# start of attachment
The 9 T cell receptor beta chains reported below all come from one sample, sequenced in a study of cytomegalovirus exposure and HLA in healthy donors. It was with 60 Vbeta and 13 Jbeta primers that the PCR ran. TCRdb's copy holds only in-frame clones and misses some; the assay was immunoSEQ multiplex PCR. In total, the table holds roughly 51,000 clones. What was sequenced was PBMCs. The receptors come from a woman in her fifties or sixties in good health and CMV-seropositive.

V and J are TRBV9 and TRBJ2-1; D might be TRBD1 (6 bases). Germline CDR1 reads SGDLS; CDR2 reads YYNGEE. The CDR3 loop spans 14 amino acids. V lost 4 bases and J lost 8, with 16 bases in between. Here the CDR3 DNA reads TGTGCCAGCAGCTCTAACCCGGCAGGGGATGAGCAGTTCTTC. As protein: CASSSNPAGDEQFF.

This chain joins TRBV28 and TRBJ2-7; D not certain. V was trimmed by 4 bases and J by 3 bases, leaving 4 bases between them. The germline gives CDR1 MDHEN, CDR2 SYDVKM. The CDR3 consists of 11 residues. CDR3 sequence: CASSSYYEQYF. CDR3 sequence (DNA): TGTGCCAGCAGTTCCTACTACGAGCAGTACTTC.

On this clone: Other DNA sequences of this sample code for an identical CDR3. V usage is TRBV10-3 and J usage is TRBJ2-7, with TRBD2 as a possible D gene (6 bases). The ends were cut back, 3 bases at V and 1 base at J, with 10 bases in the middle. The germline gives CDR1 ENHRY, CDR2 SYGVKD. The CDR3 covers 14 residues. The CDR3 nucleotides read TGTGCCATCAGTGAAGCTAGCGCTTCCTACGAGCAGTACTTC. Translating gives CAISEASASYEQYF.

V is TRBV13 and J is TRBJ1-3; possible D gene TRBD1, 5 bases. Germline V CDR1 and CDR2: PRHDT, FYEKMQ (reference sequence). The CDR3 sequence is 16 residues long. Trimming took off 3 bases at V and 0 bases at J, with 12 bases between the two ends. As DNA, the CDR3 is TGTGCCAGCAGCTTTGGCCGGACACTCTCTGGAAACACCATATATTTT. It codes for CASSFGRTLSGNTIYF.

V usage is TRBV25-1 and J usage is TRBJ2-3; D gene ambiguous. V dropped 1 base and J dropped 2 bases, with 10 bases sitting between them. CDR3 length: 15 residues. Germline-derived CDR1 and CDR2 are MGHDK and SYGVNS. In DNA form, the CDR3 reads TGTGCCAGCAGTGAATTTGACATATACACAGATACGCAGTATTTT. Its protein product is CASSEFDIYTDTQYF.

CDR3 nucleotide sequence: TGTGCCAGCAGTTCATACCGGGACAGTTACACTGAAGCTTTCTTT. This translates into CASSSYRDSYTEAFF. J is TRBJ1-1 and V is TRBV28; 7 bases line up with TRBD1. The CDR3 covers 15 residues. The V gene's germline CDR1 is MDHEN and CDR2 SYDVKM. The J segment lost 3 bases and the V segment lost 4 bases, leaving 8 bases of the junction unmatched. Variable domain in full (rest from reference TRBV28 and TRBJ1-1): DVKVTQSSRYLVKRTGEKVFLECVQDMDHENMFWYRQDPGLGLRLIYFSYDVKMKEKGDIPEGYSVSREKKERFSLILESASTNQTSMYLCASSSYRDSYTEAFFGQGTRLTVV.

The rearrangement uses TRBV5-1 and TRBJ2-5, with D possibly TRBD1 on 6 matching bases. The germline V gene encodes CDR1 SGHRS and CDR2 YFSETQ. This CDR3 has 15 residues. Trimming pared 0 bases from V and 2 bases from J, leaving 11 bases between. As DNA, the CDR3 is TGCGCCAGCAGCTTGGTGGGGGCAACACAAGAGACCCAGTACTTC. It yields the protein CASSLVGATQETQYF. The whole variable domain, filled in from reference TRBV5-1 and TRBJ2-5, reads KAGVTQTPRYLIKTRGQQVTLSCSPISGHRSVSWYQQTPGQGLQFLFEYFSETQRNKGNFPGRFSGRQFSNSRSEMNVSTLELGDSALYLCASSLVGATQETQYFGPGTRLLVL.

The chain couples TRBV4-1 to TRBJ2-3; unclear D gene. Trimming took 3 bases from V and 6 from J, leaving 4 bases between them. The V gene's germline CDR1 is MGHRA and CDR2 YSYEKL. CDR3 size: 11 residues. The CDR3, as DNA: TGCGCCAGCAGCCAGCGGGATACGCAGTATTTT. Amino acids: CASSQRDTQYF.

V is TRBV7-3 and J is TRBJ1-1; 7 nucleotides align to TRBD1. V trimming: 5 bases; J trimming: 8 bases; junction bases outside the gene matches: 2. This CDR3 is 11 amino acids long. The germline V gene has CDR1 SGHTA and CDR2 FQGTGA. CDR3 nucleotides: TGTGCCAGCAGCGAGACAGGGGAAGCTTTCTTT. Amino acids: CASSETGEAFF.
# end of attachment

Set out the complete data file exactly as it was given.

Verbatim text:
The 9 T cell receptor beta chains reported below all come from one sample, sequenced in a study of cytomegalovirus exposure and HLA in healthy donors. It was with 60 Vbeta and 13 Jbeta primers that the PCR ran. TCRdb's copy holds only in-frame clones and misses some; the assay was immunoSEQ multiplex PCR. In total, the table holds roughly 51,000 clones. What was sequenced was PBMCs. The receptors come from a woman in her fifties or sixties in good health and CMV-seropositive.

V and J are TRBV9 and TRBJ2-1; D might be TRBD1 (6 bases). Germline CDR1 reads SGDLS; CDR2 reads YYNGEE. The CDR3 loop spans 14 amino acids. V lost 4 bases and J lost 8, with 16 bases in between. Here the CDR3 DNA reads TGTGCCAGCAGCTCTAACCCGGCAGGGGATGAGCAGTTCTTC. As protein: CASSSNPAGDEQFF.

This chain joins TRBV28 and TRBJ2-7; D not certain. V was trimmed by 4 bases and J by 3 bases, leaving 4 bases between them. The germline gives CDR1 MDHEN, CDR2 SYDVKM. The CDR3 consists of 11 residues. CDR3 sequence: CASSSYYEQYF. CDR3 sequence (DNA): TGTGCCAGCAGTTCCTACTACGAGCAGTACTTC.

On this clone: Other DNA sequences of this sample code for an identical CDR3. V usage is TRBV10-3 and J usage is TRBJ2-7, with TRBD2 as a possible D gene (6 bases). The ends were cut back, 3 bases at V and 1 base at J, with 10 bases in the middle. The germline gives CDR1 ENHRY, CDR2 SYGVKD. The CDR3 covers 14 residues. The CDR3 nucleotides read TGTGCCATCAGTGAAGCTAGCGCTTCCTACGAGCAGTACTTC. Translating gives CAISEASASYEQYF.

V is TRBV13 and J is TRBJ1-3; possible D gene TRBD1, 5 bases. Germline V CDR1 and CDR2: PRHDT, FYEKMQ (reference sequence). The CDR3 sequence is 16 residues long. Trimming took off 3 bases at V and 0 bases at J, with 12 bases between the two ends. As DNA, the CDR3 is TGTGCCAGCAGCTTTGGCCGGACACTCTCTGGAAACACCATATATTTT. It codes for CASSFGRTLSGNTIYF.

V usage is TRBV25-1 and J usage is TRBJ2-3; D gene ambiguous. V dropped 1 base and J dropped 2 bases, with 10 bases sitting between them. CDR3 length: 15 residues. Germline-derived CDR1 and CDR2 are MGHDK and SYGVNS. In DNA form, the CDR3 reads TGTGCCAGCAGTGAATTTGACATATACACAGATACGCAGTATTTT. Its protein product is CASSEFDIYTDTQYF.

CDR3 nucleotide sequence: TGTGCCAGCAGTTCATACCGGGACAGTTACACTGAAGCTTTCTTT. This translates into CASSSYRDSYTEAFF. J is TRBJ1-1 and V is TRBV28; 7 bases line up with TRBD1. The CDR3 covers 15 residues. The V gene's germline CDR1 is MDHEN and CDR2 SYDVKM. The J segment lost 3 bases and the V segment lost 4 bases, leaving 8 bases of the junction unmatched. Variable domain in full (rest from reference TRBV28 and TRBJ1-1): DVKVTQSSRYLVKRTGEKVFLECVQDMDHENMFWYRQDPGLGLRLIYFSYDVKMKEKGDIPEGYSVSREKKERFSLILESASTNQTSMYLCASSSYRDSYTEAFFGQGTRLTVV.

The rearrangement uses TRBV5-1 and TRBJ2-5, with D possibly TRBD1 on 6 matching bases. The germline V gene encodes CDR1 SGHRS and CDR2 YFSETQ. This CDR3 has 15 residues. Trimming pared 0 bases from V and 2 bases from J, leaving 11 bases between. As DNA, the CDR3 is TGCGCCAGCAGCTTGGTGGGGGCAACACAAGAGACCCAGTACTTC. It yields the protein CASSLVGATQETQYF. The whole variable domain, filled in from reference TRBV5-1 and TRBJ2-5, reads KAGVTQTPRYLIKTRGQQVTLSCSPISGHRSVSWYQQTPGQGLQFLFEYFSETQRNKGNFPGRFSGRQFSNSRSEMNVSTLELGDSALYLCASSLVGATQETQYFGPGTRLLVL.

The chain couples TRBV4-1 to TRBJ2-3; unclear D gene. Trimming took 3 bases from V and 6 from J, leaving 4 bases between them. The V gene's germline CDR1 is MGHRA and CDR2 YSYEKL. CDR3 size: 11 residues. The CDR3, as DNA: TGCGCCAGCAGCCAGCGGGATACGCAGTATTTT. Amino acids: CASSQRDTQYF.

V is TRBV7-3 and J is TRBJ1-1; 7 nucleotides align to TRBD1. V trimming: 5 bases; J trimming: 8 bases; junction bases outside the gene matches: 2. This CDR3 is 11 amino acids long. The germline V gene has CDR1 SGHTA and CDR2 FQGTGA. CDR3 nucleotides: TGTGCCAGCAGCGAGACAGGGGAAGCTTTCTTT. Amino acids: CASSETGEAFF.